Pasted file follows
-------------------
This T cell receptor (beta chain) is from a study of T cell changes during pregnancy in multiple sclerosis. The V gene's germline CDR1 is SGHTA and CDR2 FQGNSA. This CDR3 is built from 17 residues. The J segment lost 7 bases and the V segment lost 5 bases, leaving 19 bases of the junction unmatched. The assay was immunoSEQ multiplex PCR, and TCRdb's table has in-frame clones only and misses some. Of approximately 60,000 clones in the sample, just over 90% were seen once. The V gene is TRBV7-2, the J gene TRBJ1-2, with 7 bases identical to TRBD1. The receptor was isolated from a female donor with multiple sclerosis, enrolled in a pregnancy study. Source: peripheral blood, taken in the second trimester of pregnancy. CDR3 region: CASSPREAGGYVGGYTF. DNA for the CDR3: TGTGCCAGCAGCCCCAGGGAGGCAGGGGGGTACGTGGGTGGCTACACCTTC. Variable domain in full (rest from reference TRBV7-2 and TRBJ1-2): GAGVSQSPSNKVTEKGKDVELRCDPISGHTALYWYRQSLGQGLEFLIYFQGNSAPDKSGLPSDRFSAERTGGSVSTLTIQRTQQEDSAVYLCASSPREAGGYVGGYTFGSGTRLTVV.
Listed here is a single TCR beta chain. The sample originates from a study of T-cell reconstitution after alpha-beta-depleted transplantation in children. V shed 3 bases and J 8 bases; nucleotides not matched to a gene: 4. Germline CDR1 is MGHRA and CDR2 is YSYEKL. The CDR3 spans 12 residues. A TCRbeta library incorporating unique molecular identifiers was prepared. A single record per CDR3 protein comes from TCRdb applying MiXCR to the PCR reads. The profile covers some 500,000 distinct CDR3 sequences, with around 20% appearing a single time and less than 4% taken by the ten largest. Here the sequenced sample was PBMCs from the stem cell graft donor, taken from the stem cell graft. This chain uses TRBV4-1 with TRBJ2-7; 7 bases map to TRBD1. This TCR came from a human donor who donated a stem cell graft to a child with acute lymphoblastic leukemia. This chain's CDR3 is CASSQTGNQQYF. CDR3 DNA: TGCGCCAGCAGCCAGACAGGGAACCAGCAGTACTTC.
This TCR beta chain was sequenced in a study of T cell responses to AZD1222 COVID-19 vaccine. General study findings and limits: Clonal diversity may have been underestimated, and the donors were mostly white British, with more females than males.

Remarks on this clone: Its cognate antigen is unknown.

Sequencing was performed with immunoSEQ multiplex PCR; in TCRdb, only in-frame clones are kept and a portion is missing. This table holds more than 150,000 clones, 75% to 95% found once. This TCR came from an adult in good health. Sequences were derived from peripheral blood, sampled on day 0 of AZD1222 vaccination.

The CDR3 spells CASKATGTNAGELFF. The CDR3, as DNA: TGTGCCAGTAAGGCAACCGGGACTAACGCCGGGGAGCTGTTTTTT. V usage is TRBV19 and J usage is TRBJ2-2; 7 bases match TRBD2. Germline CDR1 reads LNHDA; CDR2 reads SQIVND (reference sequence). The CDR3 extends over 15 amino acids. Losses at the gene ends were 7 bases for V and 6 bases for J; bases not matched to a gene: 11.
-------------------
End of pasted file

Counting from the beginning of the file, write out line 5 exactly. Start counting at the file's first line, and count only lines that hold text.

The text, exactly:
Sequencing was performed with immunoSEQ multiplex PCR; in TCRdb, only in-frame clones are kept and a portion is missing. This table holds more than 150,000 clones, 75% to 95% found once. This TCR came from an adult in good health. Sequences were derived from peripheral blood, sampled on day 0 of AZD1222 vaccination.